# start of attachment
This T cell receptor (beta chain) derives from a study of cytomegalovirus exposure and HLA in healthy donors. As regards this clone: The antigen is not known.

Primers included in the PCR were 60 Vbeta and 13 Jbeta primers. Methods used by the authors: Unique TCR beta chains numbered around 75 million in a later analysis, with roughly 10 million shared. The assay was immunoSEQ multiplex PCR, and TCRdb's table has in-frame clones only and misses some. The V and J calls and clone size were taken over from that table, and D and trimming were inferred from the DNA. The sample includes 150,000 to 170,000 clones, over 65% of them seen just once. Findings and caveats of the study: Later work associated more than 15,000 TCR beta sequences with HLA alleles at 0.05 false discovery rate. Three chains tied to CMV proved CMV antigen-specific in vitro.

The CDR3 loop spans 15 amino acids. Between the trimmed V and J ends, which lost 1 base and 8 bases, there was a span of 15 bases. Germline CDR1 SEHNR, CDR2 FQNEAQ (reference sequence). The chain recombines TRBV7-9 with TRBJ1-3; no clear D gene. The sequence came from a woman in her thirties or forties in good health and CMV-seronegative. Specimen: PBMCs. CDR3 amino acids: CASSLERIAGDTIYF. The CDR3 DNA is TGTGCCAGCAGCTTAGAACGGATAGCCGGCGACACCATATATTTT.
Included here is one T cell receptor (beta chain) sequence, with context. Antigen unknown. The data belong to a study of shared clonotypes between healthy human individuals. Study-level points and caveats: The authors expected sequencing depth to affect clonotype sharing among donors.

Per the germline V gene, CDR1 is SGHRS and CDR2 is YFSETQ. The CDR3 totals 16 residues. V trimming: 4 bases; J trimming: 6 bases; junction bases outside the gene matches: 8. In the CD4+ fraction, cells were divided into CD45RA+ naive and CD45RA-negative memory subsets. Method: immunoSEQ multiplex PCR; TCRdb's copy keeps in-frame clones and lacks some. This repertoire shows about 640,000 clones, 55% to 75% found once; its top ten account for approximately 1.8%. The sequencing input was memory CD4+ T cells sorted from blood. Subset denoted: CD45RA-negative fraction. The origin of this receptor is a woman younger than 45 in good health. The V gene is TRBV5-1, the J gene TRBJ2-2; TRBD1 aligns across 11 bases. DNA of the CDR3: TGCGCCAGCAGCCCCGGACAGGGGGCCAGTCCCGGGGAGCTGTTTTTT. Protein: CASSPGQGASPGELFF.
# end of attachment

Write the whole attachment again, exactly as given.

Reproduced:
This T cell receptor (beta chain) derives from a study of cytomegalovirus exposure and HLA in healthy donors. As regards this clone: The antigen is not known.

Primers included in the PCR were 60 Vbeta and 13 Jbeta primers. Methods used by the authors: Unique TCR beta chains numbered around 75 million in a later analysis, with roughly 10 million shared. The assay was immunoSEQ multiplex PCR, and TCRdb's table has in-frame clones only and misses some. The V and J calls and clone size were taken over from that table, and D and trimming were inferred from the DNA. The sample includes 150,000 to 170,000 clones, over 65% of them seen just once. Findings and caveats of the study: Later work associated more than 15,000 TCR beta sequences with HLA alleles at 0.05 false discovery rate. Three chains tied to CMV proved CMV antigen-specific in vitro.

The CDR3 loop spans 15 amino acids. Between the trimmed V and J ends, which lost 1 base and 8 bases, there was a span of 15 bases. Germline CDR1 SEHNR, CDR2 FQNEAQ (reference sequence). The chain recombines TRBV7-9 with TRBJ1-3; no clear D gene. The sequence came from a woman in her thirties or forties in good health and CMV-seronegative. Specimen: PBMCs. CDR3 amino acids: CASSLERIAGDTIYF. The CDR3 DNA is TGTGCCAGCAGCTTAGAACGGATAGCCGGCGACACCATATATTTT.
Included here is one T cell receptor (beta chain) sequence, with context. Antigen unknown. The data belong to a study of shared clonotypes between healthy human individuals. Study-level points and caveats: The authors expected sequencing depth to affect clonotype sharing among donors.

Per the germline V gene, CDR1 is SGHRS and CDR2 is YFSETQ. The CDR3 totals 16 residues. V trimming: 4 bases; J trimming: 6 bases; junction bases outside the gene matches: 8. In the CD4+ fraction, cells were divided into CD45RA+ naive and CD45RA-negative memory subsets. Method: immunoSEQ multiplex PCR; TCRdb's copy keeps in-frame clones and lacks some. This repertoire shows about 640,000 clones, 55% to 75% found once; its top ten account for approximately 1.8%. The sequencing input was memory CD4+ T cells sorted from blood. Subset denoted: CD45RA-negative fraction. The origin of this receptor is a woman younger than 45 in good health. The V gene is TRBV5-1, the J gene TRBJ2-2; TRBD1 aligns across 11 bases. DNA of the CDR3: TGCGCCAGCAGCCCCGGACAGGGGGCCAGTCCCGGGGAGCTGTTTTTT. Protein: CASSPGQGASPGELFF.